1:    while (start < 1001) {
2:        if  (start % 3 == 0) {
3:            sum = sum + start;
4:            start += 1;
5:        }
6:        else {
7:            start += 1;
8:        }
9:
10:       if (start % 5 == 0) {
11:           sum = sum + start;
12:           start += 1;
13:       }
14:       else {
15:           start += 1;
16:       }
17:       printf("%d\n", sum);
18:    }
  • line 1. sum is 0, start is 0. Loop condition true.
  • line 2. sum is 0, start is 0. If condition true.
  • line 3. sum is 0, start is 0. sum <- 0.
  • line 4. sum is 0, start is 0. start <- 1.
  • line 5. sum is 0, start is 1. jump over "else" clause
  • line 10. sum is 0, start is 1. If condition false, jump into "else" clause.
  • line 15. sum is 0, start is 1. start <- 2.
  • line 16 (skipped)
  • line 17. sum is 0, start is 2. Print "0\n".
  • line 18. sum is 0, start is 2. Jump to the top of the loop.
  • line 1. sum is 0, start is 2. Loop condition true.
  • line 2. sum is 0, start is 2. If condtion false, jump into "else" clause.
  • line 7. sum is 0, start is 2. start <- 3.
  • line 10. sum is 0, start is 3. If condition false, jump into "else" clause.
  • line 15. sum is 0, start is 3. start <- 4.
  • line 17. sum is 0, start is 4. Print "0\n".

You see how this is going? You seem to think that at line 4, after doing sum += 1, control goes back to the top of the loop. It doesn't, it goes to the next thing after the "if/else" construct.

share|improve this answer
    
Um, where exactly is start set to 0, or sum set to 0?? You're wrong from line 1. –  abelenky Jul 30 '09 at 18:20
    
ISO/IEC 9899:TC2 6.7.8:10 "If an object that has static storage duration is not initialized explicitly then ... if it has arithmetic type, it is initialized to (positive or unsigned) zero". The language in C89 is different but the result is the same: "If an object that has static storage duration is not initialized explicitly, it is initialized implicitly as if every member that has arithmetic type were assigned 0" (quote from a draft - I don't have a copy of the C89 standard). Both start and sum are set to 0 before main() is called. –  Steve Jessop Jul 30 '09 at 19:12

You have forgotten to initialize your variables,

share|improve this answer
    
You're apparently the only one in all these answers that caught this little problem. Kudos! –  abelenky Jul 30 '09 at 18:21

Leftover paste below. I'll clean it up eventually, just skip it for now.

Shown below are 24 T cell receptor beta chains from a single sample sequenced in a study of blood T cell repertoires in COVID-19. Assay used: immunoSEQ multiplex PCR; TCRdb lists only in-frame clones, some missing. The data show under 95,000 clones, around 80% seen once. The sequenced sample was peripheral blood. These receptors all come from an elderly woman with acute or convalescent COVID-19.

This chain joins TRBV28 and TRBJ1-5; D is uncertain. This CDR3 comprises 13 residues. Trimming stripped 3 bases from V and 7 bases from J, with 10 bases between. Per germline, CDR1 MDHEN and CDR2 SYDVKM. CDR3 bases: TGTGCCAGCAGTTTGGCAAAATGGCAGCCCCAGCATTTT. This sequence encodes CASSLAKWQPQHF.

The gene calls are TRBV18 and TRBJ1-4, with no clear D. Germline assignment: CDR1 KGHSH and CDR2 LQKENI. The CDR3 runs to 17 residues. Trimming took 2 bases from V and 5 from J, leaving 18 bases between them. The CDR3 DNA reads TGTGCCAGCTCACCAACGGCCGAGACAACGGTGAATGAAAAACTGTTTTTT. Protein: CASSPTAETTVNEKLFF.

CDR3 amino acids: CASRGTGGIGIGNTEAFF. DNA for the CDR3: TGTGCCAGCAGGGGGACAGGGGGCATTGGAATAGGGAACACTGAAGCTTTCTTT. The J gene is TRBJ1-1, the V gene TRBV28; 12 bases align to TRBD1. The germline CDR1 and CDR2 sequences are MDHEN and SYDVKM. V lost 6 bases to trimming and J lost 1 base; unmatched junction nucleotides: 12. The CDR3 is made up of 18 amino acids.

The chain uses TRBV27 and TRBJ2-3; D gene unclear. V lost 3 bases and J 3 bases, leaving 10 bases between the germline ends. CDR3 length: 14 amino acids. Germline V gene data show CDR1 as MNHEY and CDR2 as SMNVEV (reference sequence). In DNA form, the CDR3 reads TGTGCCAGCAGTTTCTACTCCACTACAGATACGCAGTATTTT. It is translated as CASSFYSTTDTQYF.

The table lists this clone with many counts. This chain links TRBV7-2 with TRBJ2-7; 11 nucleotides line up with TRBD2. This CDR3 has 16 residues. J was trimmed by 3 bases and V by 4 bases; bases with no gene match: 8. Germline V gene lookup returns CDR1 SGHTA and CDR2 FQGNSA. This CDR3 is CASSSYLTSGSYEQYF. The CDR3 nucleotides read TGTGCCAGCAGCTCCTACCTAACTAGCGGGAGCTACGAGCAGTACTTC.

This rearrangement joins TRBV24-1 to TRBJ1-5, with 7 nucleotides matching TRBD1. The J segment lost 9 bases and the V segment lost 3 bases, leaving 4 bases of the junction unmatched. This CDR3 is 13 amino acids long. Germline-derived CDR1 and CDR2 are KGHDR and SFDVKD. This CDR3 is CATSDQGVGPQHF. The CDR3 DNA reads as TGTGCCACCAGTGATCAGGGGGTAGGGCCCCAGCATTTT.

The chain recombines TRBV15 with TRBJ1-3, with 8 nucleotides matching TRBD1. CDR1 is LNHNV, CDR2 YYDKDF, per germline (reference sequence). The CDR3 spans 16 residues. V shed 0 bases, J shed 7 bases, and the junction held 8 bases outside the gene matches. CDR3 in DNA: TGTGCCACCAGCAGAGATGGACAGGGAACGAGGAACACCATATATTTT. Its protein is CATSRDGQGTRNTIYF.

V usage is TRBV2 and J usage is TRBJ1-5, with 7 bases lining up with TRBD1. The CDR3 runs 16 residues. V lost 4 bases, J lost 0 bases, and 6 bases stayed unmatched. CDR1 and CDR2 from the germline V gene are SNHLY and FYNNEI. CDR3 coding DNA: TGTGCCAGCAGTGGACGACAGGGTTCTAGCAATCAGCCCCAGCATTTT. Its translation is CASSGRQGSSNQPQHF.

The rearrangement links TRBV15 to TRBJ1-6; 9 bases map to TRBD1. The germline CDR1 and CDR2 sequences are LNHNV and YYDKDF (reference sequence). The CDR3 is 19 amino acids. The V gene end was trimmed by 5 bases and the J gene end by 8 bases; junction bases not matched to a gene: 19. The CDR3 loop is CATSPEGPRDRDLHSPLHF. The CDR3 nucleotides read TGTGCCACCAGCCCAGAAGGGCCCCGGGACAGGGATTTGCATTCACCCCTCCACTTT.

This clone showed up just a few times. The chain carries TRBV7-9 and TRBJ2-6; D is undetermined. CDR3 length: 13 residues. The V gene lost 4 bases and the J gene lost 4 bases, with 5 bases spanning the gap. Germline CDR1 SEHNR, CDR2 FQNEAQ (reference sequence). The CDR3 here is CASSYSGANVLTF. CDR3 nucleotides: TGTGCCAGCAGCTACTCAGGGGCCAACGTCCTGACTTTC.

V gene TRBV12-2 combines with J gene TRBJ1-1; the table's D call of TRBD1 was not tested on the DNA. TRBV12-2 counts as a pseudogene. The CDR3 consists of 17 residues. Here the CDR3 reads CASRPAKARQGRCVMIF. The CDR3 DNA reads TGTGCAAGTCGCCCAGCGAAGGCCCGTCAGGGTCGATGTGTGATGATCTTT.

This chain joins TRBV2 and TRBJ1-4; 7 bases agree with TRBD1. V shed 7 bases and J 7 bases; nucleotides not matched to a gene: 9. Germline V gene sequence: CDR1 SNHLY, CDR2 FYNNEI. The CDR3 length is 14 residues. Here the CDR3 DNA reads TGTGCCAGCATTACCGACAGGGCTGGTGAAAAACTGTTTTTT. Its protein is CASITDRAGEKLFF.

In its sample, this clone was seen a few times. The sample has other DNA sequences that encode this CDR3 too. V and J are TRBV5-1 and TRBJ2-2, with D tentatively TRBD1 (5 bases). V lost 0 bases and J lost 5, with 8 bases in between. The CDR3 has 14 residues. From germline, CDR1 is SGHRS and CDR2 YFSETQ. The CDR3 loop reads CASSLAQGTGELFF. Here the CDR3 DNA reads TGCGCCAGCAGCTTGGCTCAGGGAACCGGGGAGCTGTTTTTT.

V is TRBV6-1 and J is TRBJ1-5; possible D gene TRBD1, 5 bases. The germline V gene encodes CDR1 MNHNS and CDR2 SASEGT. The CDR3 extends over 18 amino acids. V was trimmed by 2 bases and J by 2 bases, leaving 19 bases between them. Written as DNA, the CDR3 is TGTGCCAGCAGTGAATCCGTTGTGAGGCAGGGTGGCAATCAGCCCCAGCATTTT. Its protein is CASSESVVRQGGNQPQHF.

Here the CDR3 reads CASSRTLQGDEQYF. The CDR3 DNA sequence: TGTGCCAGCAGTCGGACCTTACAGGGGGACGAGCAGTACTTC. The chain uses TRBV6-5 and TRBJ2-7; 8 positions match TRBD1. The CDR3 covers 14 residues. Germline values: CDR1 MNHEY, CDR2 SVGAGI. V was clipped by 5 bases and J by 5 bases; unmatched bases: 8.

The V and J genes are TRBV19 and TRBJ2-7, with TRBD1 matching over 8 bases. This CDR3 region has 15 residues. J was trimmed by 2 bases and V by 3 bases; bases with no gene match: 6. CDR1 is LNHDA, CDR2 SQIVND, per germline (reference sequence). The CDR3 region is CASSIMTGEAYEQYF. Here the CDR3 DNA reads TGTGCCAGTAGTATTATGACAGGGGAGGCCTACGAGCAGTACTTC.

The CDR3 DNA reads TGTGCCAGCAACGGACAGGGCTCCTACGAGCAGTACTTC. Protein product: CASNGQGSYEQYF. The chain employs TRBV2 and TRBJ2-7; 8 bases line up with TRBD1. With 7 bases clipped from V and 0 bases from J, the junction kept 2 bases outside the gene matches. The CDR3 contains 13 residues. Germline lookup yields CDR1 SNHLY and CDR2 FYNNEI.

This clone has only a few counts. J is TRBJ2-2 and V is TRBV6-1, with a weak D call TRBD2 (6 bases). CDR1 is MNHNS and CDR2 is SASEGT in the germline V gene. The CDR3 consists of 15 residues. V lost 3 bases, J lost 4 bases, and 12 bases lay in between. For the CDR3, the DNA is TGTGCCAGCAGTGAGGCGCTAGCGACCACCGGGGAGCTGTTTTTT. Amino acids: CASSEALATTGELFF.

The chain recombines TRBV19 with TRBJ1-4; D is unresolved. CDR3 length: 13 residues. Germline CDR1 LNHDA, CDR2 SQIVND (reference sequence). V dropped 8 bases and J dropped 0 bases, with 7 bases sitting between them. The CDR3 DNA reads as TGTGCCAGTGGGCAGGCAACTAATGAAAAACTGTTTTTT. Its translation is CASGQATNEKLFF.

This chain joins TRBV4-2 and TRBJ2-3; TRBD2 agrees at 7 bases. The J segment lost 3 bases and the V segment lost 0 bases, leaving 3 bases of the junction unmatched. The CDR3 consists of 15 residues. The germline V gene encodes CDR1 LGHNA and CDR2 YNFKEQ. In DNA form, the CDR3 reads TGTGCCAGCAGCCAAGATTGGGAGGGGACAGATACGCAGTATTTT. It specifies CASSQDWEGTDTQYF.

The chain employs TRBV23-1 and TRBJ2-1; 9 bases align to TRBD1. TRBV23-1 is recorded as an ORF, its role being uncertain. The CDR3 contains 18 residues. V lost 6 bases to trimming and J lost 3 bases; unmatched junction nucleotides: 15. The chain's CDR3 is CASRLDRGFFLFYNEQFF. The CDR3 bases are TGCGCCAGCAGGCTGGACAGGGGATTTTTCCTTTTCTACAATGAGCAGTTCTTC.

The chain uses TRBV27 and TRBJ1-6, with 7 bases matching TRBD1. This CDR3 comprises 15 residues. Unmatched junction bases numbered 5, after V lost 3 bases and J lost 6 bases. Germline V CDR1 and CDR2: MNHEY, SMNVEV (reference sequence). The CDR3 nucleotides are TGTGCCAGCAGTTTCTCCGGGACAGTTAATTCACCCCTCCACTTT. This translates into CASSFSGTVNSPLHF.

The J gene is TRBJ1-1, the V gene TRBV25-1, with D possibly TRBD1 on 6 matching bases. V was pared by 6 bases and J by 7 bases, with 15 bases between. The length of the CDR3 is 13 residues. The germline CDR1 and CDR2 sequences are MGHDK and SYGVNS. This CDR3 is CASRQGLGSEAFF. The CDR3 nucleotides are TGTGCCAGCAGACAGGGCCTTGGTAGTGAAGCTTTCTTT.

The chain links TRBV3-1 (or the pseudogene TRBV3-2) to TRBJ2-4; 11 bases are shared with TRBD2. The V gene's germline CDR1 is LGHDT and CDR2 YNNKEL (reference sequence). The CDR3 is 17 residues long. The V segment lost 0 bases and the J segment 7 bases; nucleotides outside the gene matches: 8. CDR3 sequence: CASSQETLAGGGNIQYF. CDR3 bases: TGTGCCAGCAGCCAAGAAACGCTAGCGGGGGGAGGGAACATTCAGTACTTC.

Thanks. I was also wondering why no one yet found out? –  Christy John Jul 30 '09 at 18:22
    
Because it's not necessary (although it is advisable) to explicitly initialize an int variable with static storage duration. They're 0-inited for you. –  Steve Jessop Jul 30 '09 at 19:13
    
I'm sorry I was ignorant of the fact. Thanks onebyone for the info, –  Christy John Jul 31 '09 at 4:56

The problem with your code is that your incrementing the 'start' variable twice. This is due to having two if..else statements. What you need is an if..else if..else statement as so:

           if  (start % 3 == 0) {
                    sum = sum + start;
                    start += 1;
            }
            else if (start % 5 == 0) {
                    sum = sum + start;
                    start += 1;
            }
            else {
                    start += 1;
            }

Or you could be more concise and write it as follows:

if(start % 3 == 0)
    sum += start;
else if(start % 5 == 0)
    sum += start;
start++;

Either of those two ways should work for you.

Good luck!

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Here's a general solution which works with an arbitrary number of factors:

#include <stdio.h>

#define sum_multiples(BOUND, ...) \
    _sum_multiples(BOUND, (unsigned []){ __VA_ARGS__, 0 })

static inline unsigned sum_single(unsigned bound, unsigned base)
{
    unsigned n = bound / base;
    return base * (n * (n + 1)) / 2;
}

unsigned _sum_multiples(unsigned bound, unsigned bases[])
{
    unsigned sum = 0;

    for(unsigned i = 0; bases[i]; ++i)
    {
    	sum += sum_single(bound, bases[i]);

    	for(unsigned j = i + 1; bases[j]; ++j)
    		sum -= sum_single(bound, bases[i] * bases[j]);
    }

    return sum;
}

int main(void)
{
    printf("%u\n", sum_multiples(999, 3, 5));
    return 0;
}
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Starting new here, I see plenty of good advice above. Without reading it all (something I should do, but I want to see how the site works) I note your algorithm is broken.

You want to sum multiples of 3 and 5, but increment your way through all the possible integers without regard to the possibility a number could satisfy both. Such mysterious numbers as 15, 30, etc...

So, perform both modulus tests before presuming to increment to the next int?